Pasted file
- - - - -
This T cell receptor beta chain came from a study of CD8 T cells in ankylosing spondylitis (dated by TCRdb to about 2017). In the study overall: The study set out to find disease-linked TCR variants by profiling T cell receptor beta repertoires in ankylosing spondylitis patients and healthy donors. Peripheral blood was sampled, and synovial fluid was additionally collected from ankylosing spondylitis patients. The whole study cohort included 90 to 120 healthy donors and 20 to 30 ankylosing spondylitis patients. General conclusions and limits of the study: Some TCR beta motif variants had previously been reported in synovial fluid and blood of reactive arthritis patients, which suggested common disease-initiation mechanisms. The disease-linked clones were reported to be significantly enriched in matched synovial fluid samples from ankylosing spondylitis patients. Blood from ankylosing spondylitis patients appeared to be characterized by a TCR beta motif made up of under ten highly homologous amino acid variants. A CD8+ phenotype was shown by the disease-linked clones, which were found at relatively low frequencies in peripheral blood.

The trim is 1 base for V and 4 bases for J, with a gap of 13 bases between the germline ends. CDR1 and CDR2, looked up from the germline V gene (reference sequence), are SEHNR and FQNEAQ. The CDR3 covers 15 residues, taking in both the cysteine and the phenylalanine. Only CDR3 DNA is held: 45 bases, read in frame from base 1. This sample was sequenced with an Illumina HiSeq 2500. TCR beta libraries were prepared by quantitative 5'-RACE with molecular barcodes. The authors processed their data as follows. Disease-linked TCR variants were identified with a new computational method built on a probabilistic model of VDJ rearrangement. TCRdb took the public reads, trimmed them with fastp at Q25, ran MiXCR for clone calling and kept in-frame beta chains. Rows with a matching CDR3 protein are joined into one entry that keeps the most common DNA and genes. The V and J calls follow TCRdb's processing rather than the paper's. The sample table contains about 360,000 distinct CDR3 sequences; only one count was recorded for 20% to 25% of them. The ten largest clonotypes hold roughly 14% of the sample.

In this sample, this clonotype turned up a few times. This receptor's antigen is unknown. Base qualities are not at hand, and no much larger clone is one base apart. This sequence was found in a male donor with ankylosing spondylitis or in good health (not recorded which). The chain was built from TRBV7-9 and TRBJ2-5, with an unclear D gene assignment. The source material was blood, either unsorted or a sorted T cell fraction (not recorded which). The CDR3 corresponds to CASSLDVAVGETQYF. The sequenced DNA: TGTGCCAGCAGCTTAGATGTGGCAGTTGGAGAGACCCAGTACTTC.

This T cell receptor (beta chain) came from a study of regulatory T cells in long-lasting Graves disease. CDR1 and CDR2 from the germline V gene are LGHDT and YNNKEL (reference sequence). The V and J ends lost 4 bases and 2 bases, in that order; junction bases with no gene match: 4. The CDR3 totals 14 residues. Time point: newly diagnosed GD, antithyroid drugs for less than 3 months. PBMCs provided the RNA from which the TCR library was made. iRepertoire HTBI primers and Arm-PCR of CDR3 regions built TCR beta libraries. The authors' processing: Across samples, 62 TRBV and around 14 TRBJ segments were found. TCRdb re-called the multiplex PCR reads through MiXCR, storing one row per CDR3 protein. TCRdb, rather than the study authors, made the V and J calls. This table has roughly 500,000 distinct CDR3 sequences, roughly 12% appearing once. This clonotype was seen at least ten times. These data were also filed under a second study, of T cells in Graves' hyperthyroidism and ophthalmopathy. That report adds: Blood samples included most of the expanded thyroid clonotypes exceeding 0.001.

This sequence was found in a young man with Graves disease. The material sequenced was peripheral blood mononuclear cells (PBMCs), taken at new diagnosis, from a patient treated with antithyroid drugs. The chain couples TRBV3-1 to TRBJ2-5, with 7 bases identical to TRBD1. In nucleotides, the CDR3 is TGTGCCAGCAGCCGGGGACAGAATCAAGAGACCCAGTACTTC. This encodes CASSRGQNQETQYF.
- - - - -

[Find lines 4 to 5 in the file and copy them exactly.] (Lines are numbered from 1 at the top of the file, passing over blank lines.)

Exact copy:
This T cell receptor (beta chain) came from a study of regulatory T cells in long-lasting Graves disease. CDR1 and CDR2 from the germline V gene are LGHDT and YNNKEL (reference sequence). The V and J ends lost 4 bases and 2 bases, in that order; junction bases with no gene match: 4. The CDR3 totals 14 residues. Time point: newly diagnosed GD, antithyroid drugs for less than 3 months. PBMCs provided the RNA from which the TCR library was made. iRepertoire HTBI primers and Arm-PCR of CDR3 regions built TCR beta libraries. The authors' processing: Across samples, 62 TRBV and around 14 TRBJ segments were found. TCRdb re-called the multiplex PCR reads through MiXCR, storing one row per CDR3 protein. TCRdb, rather than the study authors, made the V and J calls. This table has roughly 500,000 distinct CDR3 sequences, roughly 12% appearing once. This clonotype was seen at least ten times. These data were also filed under a second study, of T cells in Graves' hyperthyroidism and ophthalmopathy. That report adds: Blood samples included most of the expanded thyroid clonotypes exceeding 0.001.

This sequence was found in a young man with Graves disease. The material sequenced was peripheral blood mononuclear cells (PBMCs), taken at new diagnosis, from a patient treated with antithyroid drugs. The chain couples TRBV3-1 to TRBJ2-5, with 7 bases identical to TRBD1. In nucleotides, the CDR3 is TGTGCCAGCAGCCGGGGACAGAATCAAGAGACCCAGTACTTC. This encodes CASSRGQNQETQYF.